Clobetasol propionate ringworm

Betamethasone dipropionate was patented by Merck in 1987 as an augmented cream/lotion, Diprolene in the ., and Disprosone in Europe. [7] These patents expired in 2003 and 2007 respectively leading to generic production of betamethasone dipropionate. During this time other topical corticosteroids such as triamcinolone acetonide and clobetasol propionate also became available as generic creams. Merck filed for "pediatric exclusivity" in 2001 launching a clinical trial to prove betamethasone dipropionate's safety and efficacy for use in pediatrics. [8]

Important Safety Information for Clobex ® (clobetasol propionate) Lotion, %
Clobex ® (clobetasol propionate) Lotion, %, is not recommended for anyone younger than 18 years of age.

Clobex ® Lotion is indicated to treat steroid-responsive dermatoses. Treatment of steroid responsive dermatoses (eczema, dermatitis) should be limited to 2 weeks. Use only as directed by your physician, and do not apply to your face, underarms, or groin and avoid contact with your eyes and lips.

The total dosage should not exceed 50 g (50 mL or fl oz) per week. You should use Clobex ® Lotion only for the minimum period necessary to achieve desired results. In clinical trials, patients reported burning/stinging, skin dryness, irritation, redness, itching, skin thinning and widening of blood vessels. Because too much Lotion passing through your skin may affect your adrenal glands, do not use more than prescribed and stop using the product if you experience nausea, vomiting, fever or low blood pressure, and call you doctor. If you are pregnant, trying to get pregnant or nursing, speak to your doctor before using Clobex ® Lotion.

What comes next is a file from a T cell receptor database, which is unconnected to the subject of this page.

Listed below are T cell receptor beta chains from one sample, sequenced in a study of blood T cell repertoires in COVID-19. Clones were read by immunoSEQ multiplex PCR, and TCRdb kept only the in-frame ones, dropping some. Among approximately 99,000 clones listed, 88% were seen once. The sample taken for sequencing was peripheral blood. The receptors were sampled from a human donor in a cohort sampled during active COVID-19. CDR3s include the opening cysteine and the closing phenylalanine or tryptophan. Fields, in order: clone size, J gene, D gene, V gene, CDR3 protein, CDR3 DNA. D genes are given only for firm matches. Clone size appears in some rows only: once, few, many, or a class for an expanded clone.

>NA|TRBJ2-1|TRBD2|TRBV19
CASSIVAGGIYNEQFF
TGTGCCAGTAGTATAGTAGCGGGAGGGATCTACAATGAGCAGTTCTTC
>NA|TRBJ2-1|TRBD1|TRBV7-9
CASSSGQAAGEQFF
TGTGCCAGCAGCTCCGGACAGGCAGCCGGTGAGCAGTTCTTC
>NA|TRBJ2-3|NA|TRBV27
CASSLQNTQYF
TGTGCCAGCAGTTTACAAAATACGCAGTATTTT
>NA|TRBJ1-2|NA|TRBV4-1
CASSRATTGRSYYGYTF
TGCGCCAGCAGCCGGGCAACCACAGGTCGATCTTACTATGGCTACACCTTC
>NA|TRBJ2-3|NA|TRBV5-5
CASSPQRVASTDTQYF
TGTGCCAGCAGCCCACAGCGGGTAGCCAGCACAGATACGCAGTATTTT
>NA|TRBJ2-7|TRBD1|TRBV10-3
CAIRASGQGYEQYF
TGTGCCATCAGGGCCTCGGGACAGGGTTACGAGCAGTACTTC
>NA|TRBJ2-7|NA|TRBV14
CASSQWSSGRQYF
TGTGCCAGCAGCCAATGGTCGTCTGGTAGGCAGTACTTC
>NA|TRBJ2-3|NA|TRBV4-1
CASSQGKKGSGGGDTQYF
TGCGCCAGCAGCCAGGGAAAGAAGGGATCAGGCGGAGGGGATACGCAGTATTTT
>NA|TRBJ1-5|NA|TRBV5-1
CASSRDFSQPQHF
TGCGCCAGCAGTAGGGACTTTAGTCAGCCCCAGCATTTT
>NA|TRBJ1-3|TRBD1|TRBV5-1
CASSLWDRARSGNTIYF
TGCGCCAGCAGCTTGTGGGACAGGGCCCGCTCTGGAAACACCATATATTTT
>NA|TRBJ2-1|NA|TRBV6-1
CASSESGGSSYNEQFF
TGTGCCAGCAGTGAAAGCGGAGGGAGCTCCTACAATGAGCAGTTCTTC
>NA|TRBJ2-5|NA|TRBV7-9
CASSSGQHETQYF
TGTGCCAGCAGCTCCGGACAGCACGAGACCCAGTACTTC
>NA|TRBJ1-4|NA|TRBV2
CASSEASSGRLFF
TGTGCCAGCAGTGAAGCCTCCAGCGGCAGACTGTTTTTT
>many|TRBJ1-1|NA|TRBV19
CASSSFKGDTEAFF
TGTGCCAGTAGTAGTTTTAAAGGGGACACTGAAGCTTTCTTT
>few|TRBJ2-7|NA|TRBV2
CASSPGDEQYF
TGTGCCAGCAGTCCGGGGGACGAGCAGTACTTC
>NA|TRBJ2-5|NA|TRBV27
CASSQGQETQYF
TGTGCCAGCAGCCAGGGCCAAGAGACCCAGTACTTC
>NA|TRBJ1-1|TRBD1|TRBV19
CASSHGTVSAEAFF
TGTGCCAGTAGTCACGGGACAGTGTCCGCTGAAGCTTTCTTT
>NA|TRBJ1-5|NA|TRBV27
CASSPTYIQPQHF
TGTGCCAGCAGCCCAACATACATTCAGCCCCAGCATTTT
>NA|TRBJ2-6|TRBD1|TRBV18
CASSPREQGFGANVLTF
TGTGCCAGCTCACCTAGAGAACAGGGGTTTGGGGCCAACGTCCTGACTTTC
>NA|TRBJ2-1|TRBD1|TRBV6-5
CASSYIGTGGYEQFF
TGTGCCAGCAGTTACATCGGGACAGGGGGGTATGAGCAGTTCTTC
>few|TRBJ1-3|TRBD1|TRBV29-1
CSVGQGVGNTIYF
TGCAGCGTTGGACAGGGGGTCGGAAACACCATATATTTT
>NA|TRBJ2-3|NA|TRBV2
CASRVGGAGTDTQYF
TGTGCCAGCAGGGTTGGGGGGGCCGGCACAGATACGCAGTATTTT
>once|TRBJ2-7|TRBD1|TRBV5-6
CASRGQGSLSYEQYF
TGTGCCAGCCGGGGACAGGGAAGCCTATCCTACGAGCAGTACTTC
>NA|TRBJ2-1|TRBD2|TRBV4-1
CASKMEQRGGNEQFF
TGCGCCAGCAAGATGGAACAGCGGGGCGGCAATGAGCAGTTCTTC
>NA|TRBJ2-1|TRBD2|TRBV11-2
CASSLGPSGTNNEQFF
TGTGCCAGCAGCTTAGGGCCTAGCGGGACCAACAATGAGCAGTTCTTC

You are encouraged to report negative side effects of prescription drugs to the FDA. Visit /medwatch , or call 1-800-FDA-1088 (1-800-332-1088).

"Studies in the rat following oral administration at dosage levels up to 50 mcg/kg per day revealed that the females exhibited an increase in the number of resorbed embryos and a decrease in the number of living fetuses at the highest dose. Pregnancy: Teratogenic Effects (., possibility of causing abnormalities in fetuses): Pregnancy Category C: Clobetasol propionate has not been tested for teratogenicity when applied topically; however, it is absorbed percutaneously, and when administered subcutaneously it was a significant teratogen in both the rabbit and mouse. Clobetasol propionate has greater teratogenic potential than steroids that are less are no adequate and well-controlled studies of the teratogenic effects of clobetasol propionate in pregnant women. Temovate Cream and Ointment should be used during pregnancy only if the potential benefit justifies the potential risk to the fetus."

Clobetasol propionate ringworm

clobetasol propionate ringworm

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